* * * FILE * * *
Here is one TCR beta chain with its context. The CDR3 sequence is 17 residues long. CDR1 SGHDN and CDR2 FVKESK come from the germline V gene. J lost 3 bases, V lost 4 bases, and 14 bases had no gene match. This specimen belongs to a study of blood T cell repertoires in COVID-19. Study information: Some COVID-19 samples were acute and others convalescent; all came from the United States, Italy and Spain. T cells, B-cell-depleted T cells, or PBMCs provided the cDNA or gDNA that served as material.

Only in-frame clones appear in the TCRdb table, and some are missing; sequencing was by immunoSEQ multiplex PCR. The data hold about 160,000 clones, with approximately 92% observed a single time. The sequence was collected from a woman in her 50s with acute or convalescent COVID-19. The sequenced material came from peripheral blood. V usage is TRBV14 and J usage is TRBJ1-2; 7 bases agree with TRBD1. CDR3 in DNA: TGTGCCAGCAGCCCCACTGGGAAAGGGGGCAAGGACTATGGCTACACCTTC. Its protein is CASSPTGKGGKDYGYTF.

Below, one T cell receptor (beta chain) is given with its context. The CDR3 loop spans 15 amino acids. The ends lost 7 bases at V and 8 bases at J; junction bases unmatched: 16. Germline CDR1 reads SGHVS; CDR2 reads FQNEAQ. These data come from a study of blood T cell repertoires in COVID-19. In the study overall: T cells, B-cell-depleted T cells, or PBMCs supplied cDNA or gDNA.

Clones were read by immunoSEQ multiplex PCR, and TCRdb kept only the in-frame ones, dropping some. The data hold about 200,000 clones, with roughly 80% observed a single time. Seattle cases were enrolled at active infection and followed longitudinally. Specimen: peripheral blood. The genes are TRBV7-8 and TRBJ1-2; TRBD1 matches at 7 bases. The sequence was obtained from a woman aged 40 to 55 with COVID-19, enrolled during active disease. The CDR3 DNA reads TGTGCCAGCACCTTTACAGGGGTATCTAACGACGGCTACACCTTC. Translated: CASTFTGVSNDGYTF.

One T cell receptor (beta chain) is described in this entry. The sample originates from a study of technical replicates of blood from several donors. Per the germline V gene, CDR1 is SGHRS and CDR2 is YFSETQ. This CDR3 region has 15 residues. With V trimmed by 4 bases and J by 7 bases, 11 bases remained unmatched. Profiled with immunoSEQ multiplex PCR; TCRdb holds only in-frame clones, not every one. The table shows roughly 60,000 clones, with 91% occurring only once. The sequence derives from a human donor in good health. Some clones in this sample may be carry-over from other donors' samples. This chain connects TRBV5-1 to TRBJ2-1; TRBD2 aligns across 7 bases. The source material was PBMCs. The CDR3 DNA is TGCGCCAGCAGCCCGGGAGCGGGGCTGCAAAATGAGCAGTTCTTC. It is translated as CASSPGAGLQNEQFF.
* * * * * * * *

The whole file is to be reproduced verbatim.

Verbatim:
Here is one TCR beta chain with its context. The CDR3 sequence is 17 residues long. CDR1 SGHDN and CDR2 FVKESK come from the germline V gene. J lost 3 bases, V lost 4 bases, and 14 bases had no gene match. This specimen belongs to a study of blood T cell repertoires in COVID-19. Study information: Some COVID-19 samples were acute and others convalescent; all came from the United States, Italy and Spain. T cells, B-cell-depleted T cells, or PBMCs provided the cDNA or gDNA that served as material.

Only in-frame clones appear in the TCRdb table, and some are missing; sequencing was by immunoSEQ multiplex PCR. The data hold about 160,000 clones, with approximately 92% observed a single time. The sequence was collected from a woman in her 50s with acute or convalescent COVID-19. The sequenced material came from peripheral blood. V usage is TRBV14 and J usage is TRBJ1-2; 7 bases agree with TRBD1. CDR3 in DNA: TGTGCCAGCAGCCCCACTGGGAAAGGGGGCAAGGACTATGGCTACACCTTC. Its protein is CASSPTGKGGKDYGYTF.

Below, one T cell receptor (beta chain) is given with its context. The CDR3 loop spans 15 amino acids. The ends lost 7 bases at V and 8 bases at J; junction bases unmatched: 16. Germline CDR1 reads SGHVS; CDR2 reads FQNEAQ. These data come from a study of blood T cell repertoires in COVID-19. In the study overall: T cells, B-cell-depleted T cells, or PBMCs supplied cDNA or gDNA.

Clones were read by immunoSEQ multiplex PCR, and TCRdb kept only the in-frame ones, dropping some. The data hold about 200,000 clones, with roughly 80% observed a single time. Seattle cases were enrolled at active infection and followed longitudinally. Specimen: peripheral blood. The genes are TRBV7-8 and TRBJ1-2; TRBD1 matches at 7 bases. The sequence was obtained from a woman aged 40 to 55 with COVID-19, enrolled during active disease. The CDR3 DNA reads TGTGCCAGCACCTTTACAGGGGTATCTAACGACGGCTACACCTTC. Translated: CASTFTGVSNDGYTF.

One T cell receptor (beta chain) is described in this entry. The sample originates from a study of technical replicates of blood from several donors. Per the germline V gene, CDR1 is SGHRS and CDR2 is YFSETQ. This CDR3 region has 15 residues. With V trimmed by 4 bases and J by 7 bases, 11 bases remained unmatched. Profiled with immunoSEQ multiplex PCR; TCRdb holds only in-frame clones, not every one. The table shows roughly 60,000 clones, with 91% occurring only once. The sequence derives from a human donor in good health. Some clones in this sample may be carry-over from other donors' samples. This chain connects TRBV5-1 to TRBJ2-1; TRBD2 aligns across 7 bases. The source material was PBMCs. The CDR3 DNA is TGCGCCAGCAGCCCGGGAGCGGGGCTGCAAAATGAGCAGTTCTTC. It is translated as CASSPGAGLQNEQFF.